Public schools teach students to participate in democratic society

Regarding the June 7 article, "An education from Russia, with tough love": There is nothing wrong with rigorous math and science instruction, expectations for high achievement, sequentially planned courses, and interdisciplinary subject matter. The problem with the Advanced Math and Science Academy charter school is that it doesn't offer enough opportunities to students in nearby districts, and there's little evidence it serves students with learning disabilities.

Public schools, however, are required to service all students and still adhere to high expectations for achievement. Unfortunately, the funding formula for charter schools in Massachusetts siphons away funds from public schools.

The founder of AMSA maintains that parents and students are comfortable with conforming to strict rules and few chances to make choices. But the beauty of public schools is that they foster students' development as participatory members of our democratic society. By giving students some practice at making choices and taking on some personal responsibility for their own learning, students experience the process for improving the greater world around them.
Andrea Green
Ashland, Mass.

Make public-private deals transparent

In response to the June 7 article, "Cash-strapped states embrace toll roads": The momentum toward the privatization of roadways and other infrastructure seems to be escalating without a real dialogue with the public. The article's seeming embrace of public-private partnerships (PPPs) appears to be prematurely enthusiastic. Dieter Katz from the New Zealand Treasury says in his March 2006 policy paper on PPPs that, "There is little reliable empirical evidence about the costs and benefits of PPPs" and points out that these PPP contracts are complicated and add tens of millions of dollars in financing costs above and beyond what a conventional contract would cost. He says bluntly, "There are other ways of obtaining private sector finance without having to enter into a PPP; most of the advantages of private sector construction and management can also be obtained from conventional procurement methods...."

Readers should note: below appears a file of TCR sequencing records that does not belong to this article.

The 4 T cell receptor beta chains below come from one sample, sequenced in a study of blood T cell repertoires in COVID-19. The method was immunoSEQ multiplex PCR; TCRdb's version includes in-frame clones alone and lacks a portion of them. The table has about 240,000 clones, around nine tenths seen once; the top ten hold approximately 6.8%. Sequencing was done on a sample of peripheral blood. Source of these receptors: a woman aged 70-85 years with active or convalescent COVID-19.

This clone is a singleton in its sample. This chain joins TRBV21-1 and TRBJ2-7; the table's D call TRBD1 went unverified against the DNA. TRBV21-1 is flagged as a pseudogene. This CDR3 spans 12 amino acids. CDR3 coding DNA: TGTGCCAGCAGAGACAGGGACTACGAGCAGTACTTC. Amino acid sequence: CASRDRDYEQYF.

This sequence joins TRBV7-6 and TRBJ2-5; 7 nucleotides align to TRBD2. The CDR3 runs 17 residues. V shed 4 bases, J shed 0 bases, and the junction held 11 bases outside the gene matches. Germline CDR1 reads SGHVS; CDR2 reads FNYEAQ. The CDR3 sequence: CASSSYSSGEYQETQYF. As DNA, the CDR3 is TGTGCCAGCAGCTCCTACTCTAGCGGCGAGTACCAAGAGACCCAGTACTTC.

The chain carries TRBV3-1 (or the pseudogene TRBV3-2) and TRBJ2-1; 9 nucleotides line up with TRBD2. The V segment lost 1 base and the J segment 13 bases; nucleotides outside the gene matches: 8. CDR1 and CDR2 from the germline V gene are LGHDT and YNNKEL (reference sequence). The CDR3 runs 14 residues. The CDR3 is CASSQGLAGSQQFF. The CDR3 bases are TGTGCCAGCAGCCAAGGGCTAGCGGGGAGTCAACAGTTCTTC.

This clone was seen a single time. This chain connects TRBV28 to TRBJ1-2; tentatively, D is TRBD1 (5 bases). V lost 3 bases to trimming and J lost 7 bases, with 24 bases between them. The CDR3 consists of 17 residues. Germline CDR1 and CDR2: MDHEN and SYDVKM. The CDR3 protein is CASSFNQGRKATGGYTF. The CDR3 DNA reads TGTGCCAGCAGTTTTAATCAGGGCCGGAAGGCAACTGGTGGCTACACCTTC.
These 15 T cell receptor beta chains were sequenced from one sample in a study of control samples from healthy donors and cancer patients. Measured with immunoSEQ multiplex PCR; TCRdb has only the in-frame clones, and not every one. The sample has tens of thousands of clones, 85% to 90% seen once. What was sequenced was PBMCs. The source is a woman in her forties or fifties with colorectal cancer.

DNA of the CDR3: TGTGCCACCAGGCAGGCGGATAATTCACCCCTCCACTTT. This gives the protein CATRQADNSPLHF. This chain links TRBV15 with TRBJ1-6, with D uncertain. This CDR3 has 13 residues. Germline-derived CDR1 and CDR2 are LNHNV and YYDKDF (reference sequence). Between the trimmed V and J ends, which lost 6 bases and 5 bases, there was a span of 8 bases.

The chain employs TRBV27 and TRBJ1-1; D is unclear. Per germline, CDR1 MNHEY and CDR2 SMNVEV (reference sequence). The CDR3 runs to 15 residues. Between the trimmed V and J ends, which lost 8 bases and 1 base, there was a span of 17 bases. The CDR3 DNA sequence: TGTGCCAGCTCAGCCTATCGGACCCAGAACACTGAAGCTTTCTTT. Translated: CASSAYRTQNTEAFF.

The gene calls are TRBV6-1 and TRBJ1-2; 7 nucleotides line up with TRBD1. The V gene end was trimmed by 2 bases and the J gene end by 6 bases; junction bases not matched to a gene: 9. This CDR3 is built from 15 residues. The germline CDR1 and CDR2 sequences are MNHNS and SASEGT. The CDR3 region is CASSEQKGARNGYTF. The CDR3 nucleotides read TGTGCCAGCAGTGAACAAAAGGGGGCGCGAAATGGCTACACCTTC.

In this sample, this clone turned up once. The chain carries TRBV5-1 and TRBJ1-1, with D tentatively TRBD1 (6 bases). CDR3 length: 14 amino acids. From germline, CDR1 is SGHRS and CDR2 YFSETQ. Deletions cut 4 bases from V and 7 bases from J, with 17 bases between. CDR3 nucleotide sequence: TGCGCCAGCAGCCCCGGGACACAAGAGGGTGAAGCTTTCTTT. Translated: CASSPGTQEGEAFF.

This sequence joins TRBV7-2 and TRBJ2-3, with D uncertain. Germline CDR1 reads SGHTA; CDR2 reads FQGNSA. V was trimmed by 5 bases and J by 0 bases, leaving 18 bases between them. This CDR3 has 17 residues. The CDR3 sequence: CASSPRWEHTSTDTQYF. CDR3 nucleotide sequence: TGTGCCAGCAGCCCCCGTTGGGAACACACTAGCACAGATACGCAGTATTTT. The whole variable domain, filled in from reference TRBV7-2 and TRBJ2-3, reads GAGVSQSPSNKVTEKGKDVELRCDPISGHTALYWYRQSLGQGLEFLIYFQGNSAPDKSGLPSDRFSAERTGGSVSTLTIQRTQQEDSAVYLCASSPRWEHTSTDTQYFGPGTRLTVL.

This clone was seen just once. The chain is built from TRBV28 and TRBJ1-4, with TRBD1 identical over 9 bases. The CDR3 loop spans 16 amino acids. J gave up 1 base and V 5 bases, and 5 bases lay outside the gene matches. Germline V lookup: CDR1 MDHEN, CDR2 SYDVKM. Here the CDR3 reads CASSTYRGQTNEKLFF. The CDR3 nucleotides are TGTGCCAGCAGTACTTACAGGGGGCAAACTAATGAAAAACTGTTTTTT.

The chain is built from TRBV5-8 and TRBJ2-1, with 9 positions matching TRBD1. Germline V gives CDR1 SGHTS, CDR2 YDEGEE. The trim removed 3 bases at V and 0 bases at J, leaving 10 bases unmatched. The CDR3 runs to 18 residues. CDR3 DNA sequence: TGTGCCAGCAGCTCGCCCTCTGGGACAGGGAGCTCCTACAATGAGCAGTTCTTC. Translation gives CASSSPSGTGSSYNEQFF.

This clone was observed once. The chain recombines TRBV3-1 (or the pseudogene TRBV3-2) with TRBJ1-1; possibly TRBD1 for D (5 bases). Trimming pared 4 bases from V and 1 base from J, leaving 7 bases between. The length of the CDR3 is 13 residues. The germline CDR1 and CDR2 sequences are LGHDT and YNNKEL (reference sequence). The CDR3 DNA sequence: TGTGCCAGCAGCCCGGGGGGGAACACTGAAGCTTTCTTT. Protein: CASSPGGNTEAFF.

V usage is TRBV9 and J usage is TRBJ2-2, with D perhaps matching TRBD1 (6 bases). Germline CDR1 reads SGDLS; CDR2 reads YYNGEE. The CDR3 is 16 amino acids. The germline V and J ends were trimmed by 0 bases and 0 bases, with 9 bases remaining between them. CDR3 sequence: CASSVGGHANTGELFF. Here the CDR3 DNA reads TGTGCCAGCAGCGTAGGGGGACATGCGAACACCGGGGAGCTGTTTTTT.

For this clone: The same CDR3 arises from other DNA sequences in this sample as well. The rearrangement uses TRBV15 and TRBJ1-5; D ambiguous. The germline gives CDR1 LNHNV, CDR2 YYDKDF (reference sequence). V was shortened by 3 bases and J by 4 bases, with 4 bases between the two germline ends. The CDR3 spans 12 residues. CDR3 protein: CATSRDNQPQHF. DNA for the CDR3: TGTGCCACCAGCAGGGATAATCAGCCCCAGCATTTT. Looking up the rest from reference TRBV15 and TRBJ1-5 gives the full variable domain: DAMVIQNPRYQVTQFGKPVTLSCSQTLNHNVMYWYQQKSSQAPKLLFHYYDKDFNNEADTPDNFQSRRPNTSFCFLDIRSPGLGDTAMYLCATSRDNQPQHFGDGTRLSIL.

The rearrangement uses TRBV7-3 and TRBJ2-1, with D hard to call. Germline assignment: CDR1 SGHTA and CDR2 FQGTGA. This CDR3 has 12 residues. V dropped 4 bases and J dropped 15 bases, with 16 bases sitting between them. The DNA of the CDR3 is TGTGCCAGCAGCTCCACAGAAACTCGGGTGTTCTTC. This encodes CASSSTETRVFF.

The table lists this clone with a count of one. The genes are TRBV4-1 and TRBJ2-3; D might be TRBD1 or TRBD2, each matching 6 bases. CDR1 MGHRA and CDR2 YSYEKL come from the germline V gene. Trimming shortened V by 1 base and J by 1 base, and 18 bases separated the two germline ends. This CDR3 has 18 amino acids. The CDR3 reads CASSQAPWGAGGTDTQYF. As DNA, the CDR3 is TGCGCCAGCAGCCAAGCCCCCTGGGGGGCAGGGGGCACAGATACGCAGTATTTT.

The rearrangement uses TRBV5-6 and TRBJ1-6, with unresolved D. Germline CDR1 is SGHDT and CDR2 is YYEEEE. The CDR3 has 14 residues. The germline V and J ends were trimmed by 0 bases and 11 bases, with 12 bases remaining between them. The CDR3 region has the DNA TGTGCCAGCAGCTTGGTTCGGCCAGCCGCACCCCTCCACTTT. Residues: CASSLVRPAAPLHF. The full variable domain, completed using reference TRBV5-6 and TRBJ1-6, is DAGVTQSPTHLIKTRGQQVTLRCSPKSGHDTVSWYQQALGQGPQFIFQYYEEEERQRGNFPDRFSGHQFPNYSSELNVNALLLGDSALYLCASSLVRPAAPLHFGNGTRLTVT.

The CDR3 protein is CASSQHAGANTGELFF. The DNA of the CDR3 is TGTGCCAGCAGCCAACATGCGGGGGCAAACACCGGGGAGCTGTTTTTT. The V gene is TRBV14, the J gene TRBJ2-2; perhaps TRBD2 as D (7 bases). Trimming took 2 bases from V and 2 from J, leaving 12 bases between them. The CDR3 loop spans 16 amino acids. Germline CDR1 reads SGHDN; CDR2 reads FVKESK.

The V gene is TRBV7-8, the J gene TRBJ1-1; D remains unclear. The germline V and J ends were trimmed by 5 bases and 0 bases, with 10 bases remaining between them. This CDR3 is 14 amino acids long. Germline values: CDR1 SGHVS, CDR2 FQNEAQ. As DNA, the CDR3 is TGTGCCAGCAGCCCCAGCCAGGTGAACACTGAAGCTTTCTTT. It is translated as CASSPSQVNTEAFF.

Last year in Kelo v. City of New London, the Supreme Court ruled that local governments can force property owners to sell to make room for private development, including public-private partnerships. Enron is considered a variation of a public private partnership. Many, if not most, of the American people do not want to privatize Social Security.

So why the big rush toward privatization? Don't the American people deserve transparency and accountability? Let's have a real discussion about PPPs before we hand what is left of the public's treasures over to dark boardroom secrecy.
Alice McGuffie
Waller, Texas

It's not just Thais who revere the king

Regarding the June 12 article, "The king and Thai": I am a retired American who has lived in Thailand for the past 10 years. My association with this country goes back 37 years, when I first came over here to work. After three years, I returned to the US – until 10 years ago.

I want to express my appreciation for the article on his majesty. It was so well written, and clearly captures the essence of this great man. I have observed with awe and a growing love his many accomplishments over the years. The adoration and love shown to him is so genuine. Thank you again for making more people aware of him.
George Scudder
Chiang Mai, Thailand

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